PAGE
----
Intermediate or andesitic magmas contain 52% to 63% silica, and are lower in aluminium and usually somewhat richer in magnesium and iron than felsic magmas. Intermediate lavas form andesite domes and block lavas, and may occur on steep composite volcanoes, such as in the Andes. They are also commonly hotter, in the range of 850 to 1,100 °C (1,560 to 2,010 °F)). Because of their lower silica content and higher eruptive temperatures, they tend to be much less viscous, with a typical viscosity of 3.5 × 106 cP at 1,200 °C (2,190 °F). This is slightly greater than the viscosity of smooth peanut butter. Intermediate magmas show a greater tendency to form phenocrysts, Higher iron and magnesium tends to manifest as a darker groundmass, including amphibole or pyroxene phenocrysts.
Mafic or basaltic magmas have a silica content of 52% to 45%. They are typified by their high ferromagnesian content, and generally erupt at temperatures of 1,100 to 1,200 °C (2,010 to 2,190 °F). Viscosities can be relatively low, around 104 to 105 cP, although this is still many orders of magnitude higher than water. This viscosity is similar to that of ketchup. Basalt lavas tend to produce low-profile shield volcanoes or flood basalts, because the fluidal lava flows for long distances from the vent. The thickness of a basalt lava, particularly on a low slope, may be much greater than the thickness of the moving lava flow at any one time, because basalt lavas may "inflate" by supply of lava beneath a solidified crust. Most basalt lavas are of ʻAʻā or pāhoehoe types, rather than block lavas. Underwater, they can form pillow lavas, which are rather similar to entrail-type pahoehoe lavas on land.
Ultramafic magmas, such as picritic basalt, komatiite, and highly magnesian magmas that form boninite, take the composition and temperatures to the extreme. All have a silica content under 45%. Komatiites contain over 18% magnesium oxide, and are thought to have erupted at temperatures of 1,600 °C (2,910 °F). At this temperature there is practically no polymerization of the mineral compounds, creating a highly mobile liquid. Viscosities of komatiite magmas are thought to have been as low as 100 to 1000 cP, similar to that of light motor oil. Most ultramafic lavas are no younger than the Proterozoic, with a few ultramafic magmas known from the Phanerozoic in Central America that are attributed to a hot mantle plume. No modern komatiite lavas are known, as the Earth's mantle has cooled too much to produce highly magnesian magmas.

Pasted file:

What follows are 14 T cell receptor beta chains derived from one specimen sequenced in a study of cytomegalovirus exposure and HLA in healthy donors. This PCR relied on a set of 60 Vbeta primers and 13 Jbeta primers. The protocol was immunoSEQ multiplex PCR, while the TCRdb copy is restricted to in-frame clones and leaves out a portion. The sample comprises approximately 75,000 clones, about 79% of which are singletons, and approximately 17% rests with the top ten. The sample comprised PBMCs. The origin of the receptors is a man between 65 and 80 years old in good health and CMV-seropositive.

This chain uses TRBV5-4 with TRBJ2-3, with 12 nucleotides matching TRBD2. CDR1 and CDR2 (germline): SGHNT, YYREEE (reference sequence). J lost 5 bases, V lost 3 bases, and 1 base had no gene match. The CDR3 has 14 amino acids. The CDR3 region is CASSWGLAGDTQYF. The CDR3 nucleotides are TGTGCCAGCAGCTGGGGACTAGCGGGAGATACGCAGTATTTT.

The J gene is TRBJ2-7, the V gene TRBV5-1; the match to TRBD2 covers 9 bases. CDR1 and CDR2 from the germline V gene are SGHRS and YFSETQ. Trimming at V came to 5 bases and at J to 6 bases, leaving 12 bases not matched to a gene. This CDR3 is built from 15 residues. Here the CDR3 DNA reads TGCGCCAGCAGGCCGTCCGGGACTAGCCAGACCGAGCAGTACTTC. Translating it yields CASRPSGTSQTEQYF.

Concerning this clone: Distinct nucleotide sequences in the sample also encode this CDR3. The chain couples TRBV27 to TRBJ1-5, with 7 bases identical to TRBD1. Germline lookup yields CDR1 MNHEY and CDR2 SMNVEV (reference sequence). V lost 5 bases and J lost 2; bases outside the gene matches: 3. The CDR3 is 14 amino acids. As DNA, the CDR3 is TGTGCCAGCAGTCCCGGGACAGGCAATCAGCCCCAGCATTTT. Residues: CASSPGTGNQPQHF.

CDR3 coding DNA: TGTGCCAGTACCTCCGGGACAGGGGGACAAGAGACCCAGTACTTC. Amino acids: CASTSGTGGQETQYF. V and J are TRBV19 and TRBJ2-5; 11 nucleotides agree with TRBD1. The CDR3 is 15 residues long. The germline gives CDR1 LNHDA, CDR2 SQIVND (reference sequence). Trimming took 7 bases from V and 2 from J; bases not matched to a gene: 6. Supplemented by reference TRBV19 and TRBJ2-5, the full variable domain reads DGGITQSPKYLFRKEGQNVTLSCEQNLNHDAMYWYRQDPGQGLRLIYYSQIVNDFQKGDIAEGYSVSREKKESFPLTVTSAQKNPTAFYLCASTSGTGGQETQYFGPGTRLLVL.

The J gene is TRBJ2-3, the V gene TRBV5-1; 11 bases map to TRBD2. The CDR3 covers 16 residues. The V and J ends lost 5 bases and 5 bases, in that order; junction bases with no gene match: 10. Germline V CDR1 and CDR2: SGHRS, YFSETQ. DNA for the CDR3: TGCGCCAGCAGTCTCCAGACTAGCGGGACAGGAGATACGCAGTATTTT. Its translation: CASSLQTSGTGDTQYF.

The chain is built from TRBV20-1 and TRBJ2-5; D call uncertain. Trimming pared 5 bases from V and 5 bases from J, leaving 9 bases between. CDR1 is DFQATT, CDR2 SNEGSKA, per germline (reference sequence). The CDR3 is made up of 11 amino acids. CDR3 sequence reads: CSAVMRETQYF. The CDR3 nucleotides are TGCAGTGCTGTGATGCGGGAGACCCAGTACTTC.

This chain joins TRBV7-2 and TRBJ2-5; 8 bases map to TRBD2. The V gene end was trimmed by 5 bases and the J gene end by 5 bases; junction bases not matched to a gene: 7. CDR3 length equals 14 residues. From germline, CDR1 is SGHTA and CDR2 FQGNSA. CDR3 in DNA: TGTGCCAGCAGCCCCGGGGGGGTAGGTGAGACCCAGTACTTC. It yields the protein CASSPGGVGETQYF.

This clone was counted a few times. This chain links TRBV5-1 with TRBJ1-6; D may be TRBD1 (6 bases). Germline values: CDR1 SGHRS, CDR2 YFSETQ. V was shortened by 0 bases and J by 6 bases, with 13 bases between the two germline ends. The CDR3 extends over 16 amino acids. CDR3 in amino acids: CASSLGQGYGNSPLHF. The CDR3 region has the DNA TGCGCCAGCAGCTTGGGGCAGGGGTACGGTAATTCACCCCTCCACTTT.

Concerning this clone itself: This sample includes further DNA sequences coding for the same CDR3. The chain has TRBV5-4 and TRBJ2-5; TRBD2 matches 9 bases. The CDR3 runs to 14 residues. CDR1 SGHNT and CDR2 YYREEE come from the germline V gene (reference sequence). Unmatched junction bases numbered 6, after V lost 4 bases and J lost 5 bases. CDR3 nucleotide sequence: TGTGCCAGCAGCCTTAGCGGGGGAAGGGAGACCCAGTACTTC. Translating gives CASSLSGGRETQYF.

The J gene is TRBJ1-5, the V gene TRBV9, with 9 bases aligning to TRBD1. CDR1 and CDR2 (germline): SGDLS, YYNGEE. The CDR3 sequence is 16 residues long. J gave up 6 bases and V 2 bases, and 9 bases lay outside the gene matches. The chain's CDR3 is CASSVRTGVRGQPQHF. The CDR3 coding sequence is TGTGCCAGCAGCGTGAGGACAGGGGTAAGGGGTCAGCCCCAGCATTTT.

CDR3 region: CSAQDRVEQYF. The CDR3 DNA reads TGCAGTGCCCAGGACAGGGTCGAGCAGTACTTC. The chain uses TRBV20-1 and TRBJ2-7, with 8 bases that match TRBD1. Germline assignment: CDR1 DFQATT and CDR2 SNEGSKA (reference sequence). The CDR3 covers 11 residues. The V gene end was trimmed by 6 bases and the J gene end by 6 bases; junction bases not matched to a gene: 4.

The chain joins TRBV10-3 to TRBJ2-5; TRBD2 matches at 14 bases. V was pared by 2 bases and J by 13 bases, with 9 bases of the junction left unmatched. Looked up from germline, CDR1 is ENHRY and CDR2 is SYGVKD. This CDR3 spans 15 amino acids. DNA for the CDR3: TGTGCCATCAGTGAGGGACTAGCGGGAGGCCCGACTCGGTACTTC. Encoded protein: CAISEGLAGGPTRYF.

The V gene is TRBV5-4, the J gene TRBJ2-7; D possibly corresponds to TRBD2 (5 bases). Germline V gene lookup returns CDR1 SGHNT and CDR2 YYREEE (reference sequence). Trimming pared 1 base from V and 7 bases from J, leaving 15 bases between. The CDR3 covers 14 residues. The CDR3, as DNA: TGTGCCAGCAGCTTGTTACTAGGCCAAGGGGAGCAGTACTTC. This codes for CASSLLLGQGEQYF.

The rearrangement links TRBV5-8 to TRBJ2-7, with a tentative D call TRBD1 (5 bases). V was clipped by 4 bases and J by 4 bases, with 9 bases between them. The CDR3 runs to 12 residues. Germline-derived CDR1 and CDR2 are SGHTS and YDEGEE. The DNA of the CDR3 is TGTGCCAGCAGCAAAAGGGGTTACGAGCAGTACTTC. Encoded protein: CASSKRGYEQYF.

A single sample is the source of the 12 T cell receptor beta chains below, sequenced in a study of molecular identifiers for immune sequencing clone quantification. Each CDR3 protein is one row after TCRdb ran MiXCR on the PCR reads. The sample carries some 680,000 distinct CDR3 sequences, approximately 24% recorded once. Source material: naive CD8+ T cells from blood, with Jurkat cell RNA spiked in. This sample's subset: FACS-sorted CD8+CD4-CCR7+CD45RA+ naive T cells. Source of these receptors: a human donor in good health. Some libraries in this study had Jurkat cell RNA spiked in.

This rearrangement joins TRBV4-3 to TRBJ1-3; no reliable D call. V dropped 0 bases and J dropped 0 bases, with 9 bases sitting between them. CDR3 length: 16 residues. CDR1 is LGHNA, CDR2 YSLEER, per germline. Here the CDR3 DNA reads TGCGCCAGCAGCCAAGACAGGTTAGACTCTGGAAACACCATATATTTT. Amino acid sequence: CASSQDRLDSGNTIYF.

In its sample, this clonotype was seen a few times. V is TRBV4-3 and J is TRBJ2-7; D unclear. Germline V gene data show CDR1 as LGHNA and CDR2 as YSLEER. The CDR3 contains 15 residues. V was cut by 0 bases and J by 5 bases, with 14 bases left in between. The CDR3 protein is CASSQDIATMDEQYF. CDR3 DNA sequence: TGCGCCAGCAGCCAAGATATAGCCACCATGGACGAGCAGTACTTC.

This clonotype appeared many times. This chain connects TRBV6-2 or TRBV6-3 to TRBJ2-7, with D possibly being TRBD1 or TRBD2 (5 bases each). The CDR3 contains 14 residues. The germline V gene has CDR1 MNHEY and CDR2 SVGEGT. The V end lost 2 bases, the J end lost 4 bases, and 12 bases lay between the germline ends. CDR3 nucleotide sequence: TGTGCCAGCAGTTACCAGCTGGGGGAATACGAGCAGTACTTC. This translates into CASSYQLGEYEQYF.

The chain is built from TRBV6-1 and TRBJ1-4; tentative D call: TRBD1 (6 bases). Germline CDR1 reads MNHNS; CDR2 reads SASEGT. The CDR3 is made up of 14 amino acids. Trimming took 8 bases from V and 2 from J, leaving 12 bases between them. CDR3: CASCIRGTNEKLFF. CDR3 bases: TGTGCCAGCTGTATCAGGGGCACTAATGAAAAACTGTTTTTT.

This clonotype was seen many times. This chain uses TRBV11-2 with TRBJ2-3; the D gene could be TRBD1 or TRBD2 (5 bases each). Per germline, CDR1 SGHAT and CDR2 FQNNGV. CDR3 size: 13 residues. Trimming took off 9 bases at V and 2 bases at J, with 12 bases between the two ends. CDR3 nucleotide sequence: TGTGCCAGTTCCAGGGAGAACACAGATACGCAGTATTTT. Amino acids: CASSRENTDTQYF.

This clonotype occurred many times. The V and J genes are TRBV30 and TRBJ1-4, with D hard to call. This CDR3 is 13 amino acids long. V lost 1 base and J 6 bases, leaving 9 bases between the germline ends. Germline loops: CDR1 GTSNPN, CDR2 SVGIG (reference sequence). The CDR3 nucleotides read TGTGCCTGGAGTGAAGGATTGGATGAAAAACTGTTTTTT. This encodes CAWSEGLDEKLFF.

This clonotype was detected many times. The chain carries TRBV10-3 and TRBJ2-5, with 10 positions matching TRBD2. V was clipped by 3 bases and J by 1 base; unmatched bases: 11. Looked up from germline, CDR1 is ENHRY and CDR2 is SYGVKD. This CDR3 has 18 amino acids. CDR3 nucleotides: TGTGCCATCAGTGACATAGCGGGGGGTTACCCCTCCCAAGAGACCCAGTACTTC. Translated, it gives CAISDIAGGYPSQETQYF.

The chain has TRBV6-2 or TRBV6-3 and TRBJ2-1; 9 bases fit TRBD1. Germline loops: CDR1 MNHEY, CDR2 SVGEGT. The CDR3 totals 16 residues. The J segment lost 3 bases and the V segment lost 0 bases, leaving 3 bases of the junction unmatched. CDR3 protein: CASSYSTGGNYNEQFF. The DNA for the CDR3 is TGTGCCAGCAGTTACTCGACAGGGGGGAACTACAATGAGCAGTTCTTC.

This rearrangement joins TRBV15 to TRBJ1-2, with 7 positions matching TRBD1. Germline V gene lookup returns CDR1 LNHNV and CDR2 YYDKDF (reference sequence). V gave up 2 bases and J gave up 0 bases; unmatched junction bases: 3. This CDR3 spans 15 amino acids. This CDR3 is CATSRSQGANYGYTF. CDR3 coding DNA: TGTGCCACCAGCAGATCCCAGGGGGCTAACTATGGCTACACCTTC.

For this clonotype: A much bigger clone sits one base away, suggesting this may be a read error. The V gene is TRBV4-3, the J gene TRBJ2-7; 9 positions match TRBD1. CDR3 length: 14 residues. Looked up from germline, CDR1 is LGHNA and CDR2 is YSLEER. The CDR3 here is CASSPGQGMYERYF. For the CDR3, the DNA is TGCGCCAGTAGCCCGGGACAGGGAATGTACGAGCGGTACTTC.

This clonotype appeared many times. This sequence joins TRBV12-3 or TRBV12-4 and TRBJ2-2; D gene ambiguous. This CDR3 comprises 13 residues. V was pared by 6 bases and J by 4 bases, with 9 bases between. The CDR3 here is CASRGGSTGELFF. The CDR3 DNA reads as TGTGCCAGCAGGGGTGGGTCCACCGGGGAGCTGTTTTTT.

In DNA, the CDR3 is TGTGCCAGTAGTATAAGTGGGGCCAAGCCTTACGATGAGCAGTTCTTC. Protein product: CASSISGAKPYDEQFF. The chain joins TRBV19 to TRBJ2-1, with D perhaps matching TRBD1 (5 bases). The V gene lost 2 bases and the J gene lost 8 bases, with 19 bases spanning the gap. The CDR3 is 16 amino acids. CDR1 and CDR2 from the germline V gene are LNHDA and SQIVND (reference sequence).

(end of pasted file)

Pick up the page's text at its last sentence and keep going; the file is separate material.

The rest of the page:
Some silicic magmas have an elevated content of alkali metal oxides (sodium and potassium), particularly in regions of continental rifting, areas overlying deeply subducted plates, or at intraplate hotspots. Their silica content can range from ultramafic (nephelinites, basanites and tephrites) to felsic (trachytes). They are more likely to be generated at greater depths in the mantle than subalkaline magmas. Olivine nephelinite magmas are both ultramafic and highly alkaline, and are thought to have come from much deeper in the mantle of the Earth than other magmas.
Some lavas of unusual composition have erupted onto the surface of the Earth. These include:
The concentrations of different gases can vary considerably. Water vapor is typically the most abundant magmatic gas, followed by carbon dioxide and sulfur dioxide. Other principal magmatic gases include hydrogen sulfide, hydrogen chloride, and hydrogen fluoride.
The solubility of magmatic gases in magma depends on pressure, magma composition, and temperature. Magma that is extruded as lava is extremely dry, but magma at depth and under great pressure can contain a dissolved water content in excess of 10%. Water is somewhat less soluble in low-silica magma than high-silica magma, so that at 1,100 °C and 0.5 GPa, a basaltic magma can dissolve 8% H